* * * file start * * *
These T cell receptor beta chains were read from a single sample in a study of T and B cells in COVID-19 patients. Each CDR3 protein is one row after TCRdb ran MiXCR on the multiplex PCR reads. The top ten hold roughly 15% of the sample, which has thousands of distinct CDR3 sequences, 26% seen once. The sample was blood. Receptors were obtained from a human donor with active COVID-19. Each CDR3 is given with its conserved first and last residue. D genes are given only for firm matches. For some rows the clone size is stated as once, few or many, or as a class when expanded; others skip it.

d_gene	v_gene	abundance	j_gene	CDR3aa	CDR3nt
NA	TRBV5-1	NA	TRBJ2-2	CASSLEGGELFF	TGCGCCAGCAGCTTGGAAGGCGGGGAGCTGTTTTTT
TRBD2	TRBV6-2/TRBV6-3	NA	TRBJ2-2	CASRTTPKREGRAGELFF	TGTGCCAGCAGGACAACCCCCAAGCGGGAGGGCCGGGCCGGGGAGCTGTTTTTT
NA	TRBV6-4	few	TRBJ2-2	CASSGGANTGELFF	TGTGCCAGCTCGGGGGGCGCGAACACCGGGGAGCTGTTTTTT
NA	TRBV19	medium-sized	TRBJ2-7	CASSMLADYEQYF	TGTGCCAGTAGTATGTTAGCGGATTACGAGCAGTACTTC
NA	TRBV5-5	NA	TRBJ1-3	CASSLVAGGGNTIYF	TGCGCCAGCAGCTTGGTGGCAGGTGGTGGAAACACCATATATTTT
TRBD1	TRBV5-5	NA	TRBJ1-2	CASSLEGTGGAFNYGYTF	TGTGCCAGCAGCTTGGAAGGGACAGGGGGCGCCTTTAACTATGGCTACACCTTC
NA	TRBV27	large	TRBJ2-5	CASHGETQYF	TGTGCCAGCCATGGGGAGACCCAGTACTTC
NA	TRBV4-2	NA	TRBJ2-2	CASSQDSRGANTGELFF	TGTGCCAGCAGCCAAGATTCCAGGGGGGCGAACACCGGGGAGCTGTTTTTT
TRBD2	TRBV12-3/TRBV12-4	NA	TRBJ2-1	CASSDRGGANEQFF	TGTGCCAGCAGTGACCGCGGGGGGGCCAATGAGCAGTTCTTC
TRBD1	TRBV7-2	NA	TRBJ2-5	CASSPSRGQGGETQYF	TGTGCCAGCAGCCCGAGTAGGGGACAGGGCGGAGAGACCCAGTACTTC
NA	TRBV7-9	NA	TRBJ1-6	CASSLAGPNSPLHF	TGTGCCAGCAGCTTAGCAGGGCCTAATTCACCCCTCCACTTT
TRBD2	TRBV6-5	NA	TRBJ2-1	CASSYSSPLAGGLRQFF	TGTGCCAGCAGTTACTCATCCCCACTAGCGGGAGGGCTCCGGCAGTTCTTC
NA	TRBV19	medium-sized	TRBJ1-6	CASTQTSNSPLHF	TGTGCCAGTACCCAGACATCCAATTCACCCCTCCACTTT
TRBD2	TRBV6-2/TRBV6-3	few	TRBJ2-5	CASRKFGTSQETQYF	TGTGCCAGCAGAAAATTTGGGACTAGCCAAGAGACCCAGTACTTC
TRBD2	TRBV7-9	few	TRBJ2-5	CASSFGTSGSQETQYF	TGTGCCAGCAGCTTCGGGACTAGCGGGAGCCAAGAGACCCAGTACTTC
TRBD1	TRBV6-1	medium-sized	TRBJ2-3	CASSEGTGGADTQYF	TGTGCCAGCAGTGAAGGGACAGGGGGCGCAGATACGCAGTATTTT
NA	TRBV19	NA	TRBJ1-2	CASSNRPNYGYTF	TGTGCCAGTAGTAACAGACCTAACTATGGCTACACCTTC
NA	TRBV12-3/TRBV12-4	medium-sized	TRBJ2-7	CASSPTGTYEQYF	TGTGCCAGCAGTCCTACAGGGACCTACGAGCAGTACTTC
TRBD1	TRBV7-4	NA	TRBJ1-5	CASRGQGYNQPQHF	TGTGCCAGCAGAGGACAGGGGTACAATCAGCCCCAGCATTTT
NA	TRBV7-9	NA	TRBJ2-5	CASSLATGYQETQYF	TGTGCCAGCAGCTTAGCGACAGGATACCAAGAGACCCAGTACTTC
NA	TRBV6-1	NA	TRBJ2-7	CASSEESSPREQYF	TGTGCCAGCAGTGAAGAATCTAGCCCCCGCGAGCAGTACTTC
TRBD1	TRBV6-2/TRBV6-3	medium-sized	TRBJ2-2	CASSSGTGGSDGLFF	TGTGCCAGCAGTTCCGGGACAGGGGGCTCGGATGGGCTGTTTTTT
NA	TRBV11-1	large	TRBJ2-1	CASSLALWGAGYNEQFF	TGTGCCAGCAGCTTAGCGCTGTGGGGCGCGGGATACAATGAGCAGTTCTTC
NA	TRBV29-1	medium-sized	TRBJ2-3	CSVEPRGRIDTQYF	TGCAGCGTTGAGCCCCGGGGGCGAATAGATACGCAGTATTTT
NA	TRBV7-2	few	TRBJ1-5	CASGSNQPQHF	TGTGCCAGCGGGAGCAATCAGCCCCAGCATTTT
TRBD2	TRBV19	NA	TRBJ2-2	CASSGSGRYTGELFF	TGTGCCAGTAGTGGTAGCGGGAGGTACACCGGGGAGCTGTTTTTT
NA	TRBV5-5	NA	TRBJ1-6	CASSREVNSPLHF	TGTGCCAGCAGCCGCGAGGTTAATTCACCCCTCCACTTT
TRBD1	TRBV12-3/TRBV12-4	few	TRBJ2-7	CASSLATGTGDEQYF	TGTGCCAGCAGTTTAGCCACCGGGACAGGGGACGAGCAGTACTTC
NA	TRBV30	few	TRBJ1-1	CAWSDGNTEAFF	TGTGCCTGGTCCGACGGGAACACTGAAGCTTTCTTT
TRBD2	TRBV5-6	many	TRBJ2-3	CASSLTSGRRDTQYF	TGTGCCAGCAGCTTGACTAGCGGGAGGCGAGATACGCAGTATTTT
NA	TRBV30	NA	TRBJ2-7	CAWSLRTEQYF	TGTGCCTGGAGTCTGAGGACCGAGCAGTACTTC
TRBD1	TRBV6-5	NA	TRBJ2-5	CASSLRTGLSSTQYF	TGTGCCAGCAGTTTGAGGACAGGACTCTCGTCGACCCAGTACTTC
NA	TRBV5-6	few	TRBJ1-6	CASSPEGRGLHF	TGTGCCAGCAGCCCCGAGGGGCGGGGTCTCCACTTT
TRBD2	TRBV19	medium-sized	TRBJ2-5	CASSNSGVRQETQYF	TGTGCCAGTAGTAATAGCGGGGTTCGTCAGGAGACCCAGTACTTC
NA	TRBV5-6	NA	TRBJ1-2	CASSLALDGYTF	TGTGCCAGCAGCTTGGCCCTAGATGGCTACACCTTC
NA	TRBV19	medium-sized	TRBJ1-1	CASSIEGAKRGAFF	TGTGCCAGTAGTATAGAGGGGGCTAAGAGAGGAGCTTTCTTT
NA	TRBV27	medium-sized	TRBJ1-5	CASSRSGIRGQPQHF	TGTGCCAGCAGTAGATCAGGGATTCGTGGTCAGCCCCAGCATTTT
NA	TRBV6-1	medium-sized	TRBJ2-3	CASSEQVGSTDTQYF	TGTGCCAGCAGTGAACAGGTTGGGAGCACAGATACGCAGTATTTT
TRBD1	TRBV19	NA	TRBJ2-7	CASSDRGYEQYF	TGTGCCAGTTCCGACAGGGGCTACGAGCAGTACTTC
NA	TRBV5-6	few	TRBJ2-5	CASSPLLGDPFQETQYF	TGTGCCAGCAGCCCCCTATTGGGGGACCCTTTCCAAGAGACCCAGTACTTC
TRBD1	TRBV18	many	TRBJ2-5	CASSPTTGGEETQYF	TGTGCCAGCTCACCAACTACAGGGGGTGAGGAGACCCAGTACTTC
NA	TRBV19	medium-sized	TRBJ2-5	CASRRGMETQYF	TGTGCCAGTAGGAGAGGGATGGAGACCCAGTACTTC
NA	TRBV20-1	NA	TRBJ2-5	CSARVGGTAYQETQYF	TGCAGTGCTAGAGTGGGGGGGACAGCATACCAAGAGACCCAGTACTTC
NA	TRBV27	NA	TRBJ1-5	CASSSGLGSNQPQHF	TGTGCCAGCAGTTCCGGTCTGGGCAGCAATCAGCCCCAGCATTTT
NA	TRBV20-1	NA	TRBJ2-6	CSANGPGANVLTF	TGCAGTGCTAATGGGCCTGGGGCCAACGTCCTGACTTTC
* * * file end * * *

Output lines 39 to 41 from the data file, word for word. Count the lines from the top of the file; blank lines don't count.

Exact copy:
NA	TRBV27	medium-sized	TRBJ1-5	CASSRSGIRGQPQHF	TGTGCCAGCAGTAGATCAGGGATTCGTGGTCAGCCCCAGCATTTT
NA	TRBV6-1	medium-sized	TRBJ2-3	CASSEQVGSTDTQYF	TGTGCCAGCAGTGAACAGGTTGGGAGCACAGATACGCAGTATTTT
TRBD1	TRBV19	NA	TRBJ2-7	CASSDRGYEQYF	TGTGCCAGTTCCGACAGGGGCTACGAGCAGTACTTC